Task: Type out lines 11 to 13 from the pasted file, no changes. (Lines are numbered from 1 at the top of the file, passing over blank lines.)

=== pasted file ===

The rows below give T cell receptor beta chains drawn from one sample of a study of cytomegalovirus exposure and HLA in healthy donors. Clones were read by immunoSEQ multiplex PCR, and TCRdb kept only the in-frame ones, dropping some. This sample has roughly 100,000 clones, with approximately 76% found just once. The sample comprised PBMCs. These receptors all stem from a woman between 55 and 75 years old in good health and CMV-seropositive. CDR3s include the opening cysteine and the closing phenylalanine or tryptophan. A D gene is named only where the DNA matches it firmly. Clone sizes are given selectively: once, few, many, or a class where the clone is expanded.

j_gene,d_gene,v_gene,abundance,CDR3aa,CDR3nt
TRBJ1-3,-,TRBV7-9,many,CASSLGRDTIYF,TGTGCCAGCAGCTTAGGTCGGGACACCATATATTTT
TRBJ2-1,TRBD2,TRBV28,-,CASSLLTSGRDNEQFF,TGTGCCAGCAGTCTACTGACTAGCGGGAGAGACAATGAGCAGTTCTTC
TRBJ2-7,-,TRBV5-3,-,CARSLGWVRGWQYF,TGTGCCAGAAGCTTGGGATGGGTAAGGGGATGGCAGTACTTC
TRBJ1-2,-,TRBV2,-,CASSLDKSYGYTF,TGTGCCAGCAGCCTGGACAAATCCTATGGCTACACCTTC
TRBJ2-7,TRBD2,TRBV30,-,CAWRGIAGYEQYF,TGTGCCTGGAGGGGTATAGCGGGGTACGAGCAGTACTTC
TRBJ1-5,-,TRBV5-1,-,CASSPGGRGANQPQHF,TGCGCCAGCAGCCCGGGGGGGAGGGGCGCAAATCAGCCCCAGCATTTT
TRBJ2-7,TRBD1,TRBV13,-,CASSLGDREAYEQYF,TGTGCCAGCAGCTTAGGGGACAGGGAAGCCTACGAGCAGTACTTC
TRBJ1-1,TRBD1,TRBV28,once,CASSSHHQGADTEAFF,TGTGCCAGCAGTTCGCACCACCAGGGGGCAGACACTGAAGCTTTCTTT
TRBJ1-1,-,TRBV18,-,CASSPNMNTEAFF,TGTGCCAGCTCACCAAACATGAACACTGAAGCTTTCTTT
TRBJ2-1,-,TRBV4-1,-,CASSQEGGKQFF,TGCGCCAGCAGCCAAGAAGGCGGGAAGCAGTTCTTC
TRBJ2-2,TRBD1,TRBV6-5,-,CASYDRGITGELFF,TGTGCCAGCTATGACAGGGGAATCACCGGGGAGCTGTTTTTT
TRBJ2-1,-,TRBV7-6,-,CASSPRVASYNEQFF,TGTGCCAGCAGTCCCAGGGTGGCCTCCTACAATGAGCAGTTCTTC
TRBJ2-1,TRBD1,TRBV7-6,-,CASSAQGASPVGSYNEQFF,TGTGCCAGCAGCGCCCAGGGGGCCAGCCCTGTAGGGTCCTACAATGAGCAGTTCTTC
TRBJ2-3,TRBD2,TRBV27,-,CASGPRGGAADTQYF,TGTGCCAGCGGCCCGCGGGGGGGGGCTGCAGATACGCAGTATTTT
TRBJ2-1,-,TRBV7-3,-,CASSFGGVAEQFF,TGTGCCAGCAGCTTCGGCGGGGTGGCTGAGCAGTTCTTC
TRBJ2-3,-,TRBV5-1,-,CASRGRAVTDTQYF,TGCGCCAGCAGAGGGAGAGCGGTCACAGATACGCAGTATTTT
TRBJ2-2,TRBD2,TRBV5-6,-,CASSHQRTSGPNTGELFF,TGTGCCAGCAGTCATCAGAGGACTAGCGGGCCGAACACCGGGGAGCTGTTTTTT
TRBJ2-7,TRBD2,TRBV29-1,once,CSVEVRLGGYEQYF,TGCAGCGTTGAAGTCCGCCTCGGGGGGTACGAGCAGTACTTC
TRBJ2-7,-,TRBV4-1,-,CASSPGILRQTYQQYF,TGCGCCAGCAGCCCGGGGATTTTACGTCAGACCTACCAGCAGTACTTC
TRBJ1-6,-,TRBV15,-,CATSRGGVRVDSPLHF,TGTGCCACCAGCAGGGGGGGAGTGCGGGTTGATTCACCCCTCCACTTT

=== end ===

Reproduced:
TRBJ1-1,-,TRBV18,-,CASSPNMNTEAFF,TGTGCCAGCTCACCAAACATGAACACTGAAGCTTTCTTT
TRBJ2-1,-,TRBV4-1,-,CASSQEGGKQFF,TGCGCCAGCAGCCAAGAAGGCGGGAAGCAGTTCTTC
TRBJ2-2,TRBD1,TRBV6-5,-,CASYDRGITGELFF,TGTGCCAGCTATGACAGGGGAATCACCGGGGAGCTGTTTTTT